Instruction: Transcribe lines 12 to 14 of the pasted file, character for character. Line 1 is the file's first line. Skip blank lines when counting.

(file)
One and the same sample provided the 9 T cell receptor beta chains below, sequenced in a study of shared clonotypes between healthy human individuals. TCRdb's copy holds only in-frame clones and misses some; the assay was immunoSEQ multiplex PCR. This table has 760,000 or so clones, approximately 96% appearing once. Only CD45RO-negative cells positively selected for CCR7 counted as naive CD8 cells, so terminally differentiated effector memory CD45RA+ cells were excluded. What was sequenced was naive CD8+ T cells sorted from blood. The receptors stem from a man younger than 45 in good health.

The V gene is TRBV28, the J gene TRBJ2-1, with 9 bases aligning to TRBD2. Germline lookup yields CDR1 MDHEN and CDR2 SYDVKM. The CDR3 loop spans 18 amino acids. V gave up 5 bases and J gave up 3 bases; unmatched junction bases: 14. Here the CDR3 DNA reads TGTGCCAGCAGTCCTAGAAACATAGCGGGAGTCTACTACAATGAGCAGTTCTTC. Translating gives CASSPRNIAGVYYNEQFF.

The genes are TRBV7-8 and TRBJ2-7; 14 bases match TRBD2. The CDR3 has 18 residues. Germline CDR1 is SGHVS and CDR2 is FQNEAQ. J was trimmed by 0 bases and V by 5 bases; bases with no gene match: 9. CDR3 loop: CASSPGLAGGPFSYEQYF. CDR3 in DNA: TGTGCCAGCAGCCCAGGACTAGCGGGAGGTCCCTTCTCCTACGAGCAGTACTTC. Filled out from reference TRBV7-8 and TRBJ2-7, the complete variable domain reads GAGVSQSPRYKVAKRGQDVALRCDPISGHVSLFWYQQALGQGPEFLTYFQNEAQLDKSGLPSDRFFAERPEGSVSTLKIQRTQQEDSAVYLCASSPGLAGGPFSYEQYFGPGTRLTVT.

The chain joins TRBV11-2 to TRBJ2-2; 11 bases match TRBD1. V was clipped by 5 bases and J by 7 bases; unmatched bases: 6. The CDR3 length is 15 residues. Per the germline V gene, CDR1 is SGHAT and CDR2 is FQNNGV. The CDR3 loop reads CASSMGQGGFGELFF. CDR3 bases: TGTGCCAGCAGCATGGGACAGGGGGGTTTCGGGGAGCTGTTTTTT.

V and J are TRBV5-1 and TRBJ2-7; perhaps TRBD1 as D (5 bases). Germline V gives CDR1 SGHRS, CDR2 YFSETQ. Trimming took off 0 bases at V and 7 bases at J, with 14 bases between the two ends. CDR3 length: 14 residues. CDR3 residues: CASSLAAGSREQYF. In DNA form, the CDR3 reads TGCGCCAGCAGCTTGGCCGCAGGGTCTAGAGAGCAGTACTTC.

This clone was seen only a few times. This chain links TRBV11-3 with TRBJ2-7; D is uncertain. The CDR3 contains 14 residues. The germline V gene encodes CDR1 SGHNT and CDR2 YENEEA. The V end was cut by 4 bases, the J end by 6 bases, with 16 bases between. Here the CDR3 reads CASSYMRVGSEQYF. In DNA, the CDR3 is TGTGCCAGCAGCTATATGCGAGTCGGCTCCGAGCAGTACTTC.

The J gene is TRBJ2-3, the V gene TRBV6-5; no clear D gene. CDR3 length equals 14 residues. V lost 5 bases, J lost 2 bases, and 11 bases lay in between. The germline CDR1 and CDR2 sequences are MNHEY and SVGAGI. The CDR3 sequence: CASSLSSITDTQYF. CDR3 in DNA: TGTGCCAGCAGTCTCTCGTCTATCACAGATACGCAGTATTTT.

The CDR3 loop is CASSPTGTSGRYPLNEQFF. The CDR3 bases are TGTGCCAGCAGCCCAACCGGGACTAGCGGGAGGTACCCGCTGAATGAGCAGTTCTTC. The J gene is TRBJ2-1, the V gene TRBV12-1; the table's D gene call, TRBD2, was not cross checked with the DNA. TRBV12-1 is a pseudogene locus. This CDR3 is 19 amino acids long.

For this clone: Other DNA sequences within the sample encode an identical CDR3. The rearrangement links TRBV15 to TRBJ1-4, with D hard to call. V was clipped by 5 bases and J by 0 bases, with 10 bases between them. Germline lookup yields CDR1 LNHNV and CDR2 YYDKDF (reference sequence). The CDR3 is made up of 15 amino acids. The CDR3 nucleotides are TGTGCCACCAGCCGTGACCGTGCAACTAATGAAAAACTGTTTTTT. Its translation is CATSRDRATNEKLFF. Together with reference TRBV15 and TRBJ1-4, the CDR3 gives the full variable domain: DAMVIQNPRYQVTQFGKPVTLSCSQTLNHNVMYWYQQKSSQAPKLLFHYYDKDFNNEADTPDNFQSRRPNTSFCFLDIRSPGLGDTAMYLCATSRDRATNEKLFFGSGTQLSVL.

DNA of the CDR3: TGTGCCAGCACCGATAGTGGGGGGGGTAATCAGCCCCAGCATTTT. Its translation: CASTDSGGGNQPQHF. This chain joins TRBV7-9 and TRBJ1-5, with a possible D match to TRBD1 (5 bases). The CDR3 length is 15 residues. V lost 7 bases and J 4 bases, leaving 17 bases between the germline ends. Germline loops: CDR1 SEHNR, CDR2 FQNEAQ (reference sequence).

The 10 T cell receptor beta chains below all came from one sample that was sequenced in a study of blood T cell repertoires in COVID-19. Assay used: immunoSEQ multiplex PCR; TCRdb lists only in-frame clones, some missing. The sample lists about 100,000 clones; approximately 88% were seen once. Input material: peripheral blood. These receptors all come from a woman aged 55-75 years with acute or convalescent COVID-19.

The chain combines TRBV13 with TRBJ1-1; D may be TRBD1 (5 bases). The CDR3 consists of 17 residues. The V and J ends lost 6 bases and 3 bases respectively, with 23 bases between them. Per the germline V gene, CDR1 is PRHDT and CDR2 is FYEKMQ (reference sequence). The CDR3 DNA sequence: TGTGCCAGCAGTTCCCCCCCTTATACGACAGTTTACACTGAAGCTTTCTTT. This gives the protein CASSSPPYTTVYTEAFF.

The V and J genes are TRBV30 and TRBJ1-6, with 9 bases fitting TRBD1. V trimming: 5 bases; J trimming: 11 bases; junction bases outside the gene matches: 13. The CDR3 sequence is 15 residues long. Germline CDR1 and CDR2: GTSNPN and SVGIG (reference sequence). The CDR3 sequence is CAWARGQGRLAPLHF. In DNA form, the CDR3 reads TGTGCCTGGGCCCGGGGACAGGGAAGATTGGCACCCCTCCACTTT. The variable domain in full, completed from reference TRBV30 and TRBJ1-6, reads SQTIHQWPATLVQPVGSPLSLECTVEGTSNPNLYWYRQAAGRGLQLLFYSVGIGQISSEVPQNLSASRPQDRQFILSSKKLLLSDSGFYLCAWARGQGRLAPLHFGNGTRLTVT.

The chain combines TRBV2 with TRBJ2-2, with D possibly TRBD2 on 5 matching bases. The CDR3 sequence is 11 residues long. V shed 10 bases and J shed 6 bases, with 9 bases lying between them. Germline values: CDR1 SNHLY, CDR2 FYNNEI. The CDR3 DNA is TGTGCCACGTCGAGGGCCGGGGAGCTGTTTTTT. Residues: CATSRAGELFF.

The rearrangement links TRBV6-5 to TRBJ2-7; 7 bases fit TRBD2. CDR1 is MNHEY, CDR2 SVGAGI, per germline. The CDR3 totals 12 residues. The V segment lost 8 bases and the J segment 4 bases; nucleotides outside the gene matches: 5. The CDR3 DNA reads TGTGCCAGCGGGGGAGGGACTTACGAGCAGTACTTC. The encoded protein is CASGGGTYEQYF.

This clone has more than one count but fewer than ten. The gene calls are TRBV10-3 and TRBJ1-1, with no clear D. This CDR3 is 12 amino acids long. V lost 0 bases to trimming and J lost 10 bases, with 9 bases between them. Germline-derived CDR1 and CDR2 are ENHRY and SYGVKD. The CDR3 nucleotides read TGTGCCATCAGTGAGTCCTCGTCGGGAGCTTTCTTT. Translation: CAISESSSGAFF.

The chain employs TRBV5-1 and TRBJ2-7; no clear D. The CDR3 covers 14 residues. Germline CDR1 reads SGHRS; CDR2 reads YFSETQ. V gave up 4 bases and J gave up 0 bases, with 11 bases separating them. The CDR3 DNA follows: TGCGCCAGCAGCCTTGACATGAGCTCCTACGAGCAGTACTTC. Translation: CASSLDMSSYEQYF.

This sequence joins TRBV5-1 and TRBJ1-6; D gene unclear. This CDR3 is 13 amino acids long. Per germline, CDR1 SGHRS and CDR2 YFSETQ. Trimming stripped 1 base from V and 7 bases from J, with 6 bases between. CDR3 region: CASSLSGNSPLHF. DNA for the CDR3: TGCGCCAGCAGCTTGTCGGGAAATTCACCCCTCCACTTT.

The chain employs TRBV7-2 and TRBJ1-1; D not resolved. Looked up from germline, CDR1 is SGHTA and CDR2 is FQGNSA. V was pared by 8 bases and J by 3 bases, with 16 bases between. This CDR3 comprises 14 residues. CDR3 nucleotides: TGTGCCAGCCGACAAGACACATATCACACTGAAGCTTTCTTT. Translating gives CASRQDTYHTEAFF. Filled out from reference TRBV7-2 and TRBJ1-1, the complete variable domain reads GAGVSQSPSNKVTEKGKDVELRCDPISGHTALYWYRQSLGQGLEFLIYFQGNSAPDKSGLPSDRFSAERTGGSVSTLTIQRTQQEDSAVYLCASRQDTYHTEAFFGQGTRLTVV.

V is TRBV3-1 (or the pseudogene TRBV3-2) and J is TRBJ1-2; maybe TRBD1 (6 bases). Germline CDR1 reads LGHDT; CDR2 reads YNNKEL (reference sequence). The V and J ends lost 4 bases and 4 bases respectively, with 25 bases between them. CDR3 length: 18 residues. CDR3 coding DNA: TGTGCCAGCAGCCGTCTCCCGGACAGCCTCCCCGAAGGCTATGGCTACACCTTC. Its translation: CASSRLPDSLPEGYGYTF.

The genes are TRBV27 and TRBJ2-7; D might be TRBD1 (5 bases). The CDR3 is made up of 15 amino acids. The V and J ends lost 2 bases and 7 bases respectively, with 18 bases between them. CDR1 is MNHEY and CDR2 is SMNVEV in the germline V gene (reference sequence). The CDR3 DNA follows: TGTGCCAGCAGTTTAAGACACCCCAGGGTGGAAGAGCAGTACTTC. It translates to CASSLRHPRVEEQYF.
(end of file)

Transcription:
The chain combines TRBV13 with TRBJ1-1; D may be TRBD1 (5 bases). The CDR3 consists of 17 residues. The V and J ends lost 6 bases and 3 bases respectively, with 23 bases between them. Per the germline V gene, CDR1 is PRHDT and CDR2 is FYEKMQ (reference sequence). The CDR3 DNA sequence: TGTGCCAGCAGTTCCCCCCCTTATACGACAGTTTACACTGAAGCTTTCTTT. This gives the protein CASSSPPYTTVYTEAFF.

The V and J genes are TRBV30 and TRBJ1-6, with 9 bases fitting TRBD1. V trimming: 5 bases; J trimming: 11 bases; junction bases outside the gene matches: 13. The CDR3 sequence is 15 residues long. Germline CDR1 and CDR2: GTSNPN and SVGIG (reference sequence). The CDR3 sequence is CAWARGQGRLAPLHF. In DNA form, the CDR3 reads TGTGCCTGGGCCCGGGGACAGGGAAGATTGGCACCCCTCCACTTT. The variable domain in full, completed from reference TRBV30 and TRBJ1-6, reads SQTIHQWPATLVQPVGSPLSLECTVEGTSNPNLYWYRQAAGRGLQLLFYSVGIGQISSEVPQNLSASRPQDRQFILSSKKLLLSDSGFYLCAWARGQGRLAPLHFGNGTRLTVT.

The chain combines TRBV2 with TRBJ2-2, with D possibly TRBD2 on 5 matching bases. The CDR3 sequence is 11 residues long. V shed 10 bases and J shed 6 bases, with 9 bases lying between them. Germline values: CDR1 SNHLY, CDR2 FYNNEI. The CDR3 DNA is TGTGCCACGTCGAGGGCCGGGGAGCTGTTTTTT. Residues: CATSRAGELFF.